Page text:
This resource provides a literature review of existing empirical evidence about the impact of social service interventions on health outcomes and health care spending, based on 39 articles published between 2004 and 2014.
- Of the 39 studies, 32 demonstrated a positive outcome in health outcomes, reduced spending, or both.
- The majority of the studies focused on low-income populations.
- Among the 32 studies with positive outcomes, 10 (31 percent) were related to housing, seven (22 percent) to nutrition, four (13 percent) to income support, eight (25 percent) to care coordination and community outreach programs, and three (9 percent) to other types of interventions.
- Keeping a population healthy may require medical providers to link with unconventional partners such as housing authorities, food banks, and schools.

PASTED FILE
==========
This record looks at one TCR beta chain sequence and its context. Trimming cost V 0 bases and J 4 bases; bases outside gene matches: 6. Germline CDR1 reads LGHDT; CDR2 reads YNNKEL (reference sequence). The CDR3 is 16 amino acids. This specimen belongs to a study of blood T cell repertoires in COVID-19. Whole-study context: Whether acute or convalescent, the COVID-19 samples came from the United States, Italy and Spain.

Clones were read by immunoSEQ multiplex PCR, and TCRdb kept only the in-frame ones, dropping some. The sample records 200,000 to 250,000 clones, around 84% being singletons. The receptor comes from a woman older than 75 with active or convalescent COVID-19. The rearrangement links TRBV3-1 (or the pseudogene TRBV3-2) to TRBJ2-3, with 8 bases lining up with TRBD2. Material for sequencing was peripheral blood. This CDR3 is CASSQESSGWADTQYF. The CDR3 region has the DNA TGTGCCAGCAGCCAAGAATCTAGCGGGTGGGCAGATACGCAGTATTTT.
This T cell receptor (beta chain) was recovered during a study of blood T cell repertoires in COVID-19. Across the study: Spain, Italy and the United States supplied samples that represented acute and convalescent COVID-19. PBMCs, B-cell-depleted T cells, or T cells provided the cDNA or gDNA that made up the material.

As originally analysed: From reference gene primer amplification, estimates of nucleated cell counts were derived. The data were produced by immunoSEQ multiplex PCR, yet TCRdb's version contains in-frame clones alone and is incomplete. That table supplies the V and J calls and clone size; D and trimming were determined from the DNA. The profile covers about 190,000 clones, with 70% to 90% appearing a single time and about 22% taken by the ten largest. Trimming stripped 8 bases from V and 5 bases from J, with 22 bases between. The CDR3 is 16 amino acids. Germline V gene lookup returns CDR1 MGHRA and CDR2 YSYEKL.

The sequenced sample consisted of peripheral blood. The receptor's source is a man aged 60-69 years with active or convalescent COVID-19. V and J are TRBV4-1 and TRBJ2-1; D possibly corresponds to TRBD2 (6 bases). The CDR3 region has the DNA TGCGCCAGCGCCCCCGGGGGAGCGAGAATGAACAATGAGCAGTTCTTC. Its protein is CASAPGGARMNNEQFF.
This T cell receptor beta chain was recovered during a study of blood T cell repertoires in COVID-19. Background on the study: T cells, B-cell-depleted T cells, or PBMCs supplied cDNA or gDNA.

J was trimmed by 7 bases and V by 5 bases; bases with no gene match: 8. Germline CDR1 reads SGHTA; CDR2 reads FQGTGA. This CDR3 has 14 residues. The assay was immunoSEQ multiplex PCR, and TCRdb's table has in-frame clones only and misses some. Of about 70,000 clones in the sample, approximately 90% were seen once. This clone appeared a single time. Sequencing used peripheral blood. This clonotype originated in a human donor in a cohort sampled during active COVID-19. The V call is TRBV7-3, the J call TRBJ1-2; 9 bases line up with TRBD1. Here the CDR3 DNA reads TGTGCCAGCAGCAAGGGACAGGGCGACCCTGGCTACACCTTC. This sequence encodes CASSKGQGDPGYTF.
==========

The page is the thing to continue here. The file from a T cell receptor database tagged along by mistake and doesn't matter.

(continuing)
- It may make sense to expand the scope of services that case managers and care coordinators manage, particularly for health systems that have transitioned to value-based financing or accountable care models.
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People with Multiple Chronic Conditions
People with Behavioral Health and Social Needs
Key Questions Answered
- Do social service interventions have an impact on health outcomes and costs?
- What are the implications for health care practice?
Level of Evidence
ModerateWhat does this mean?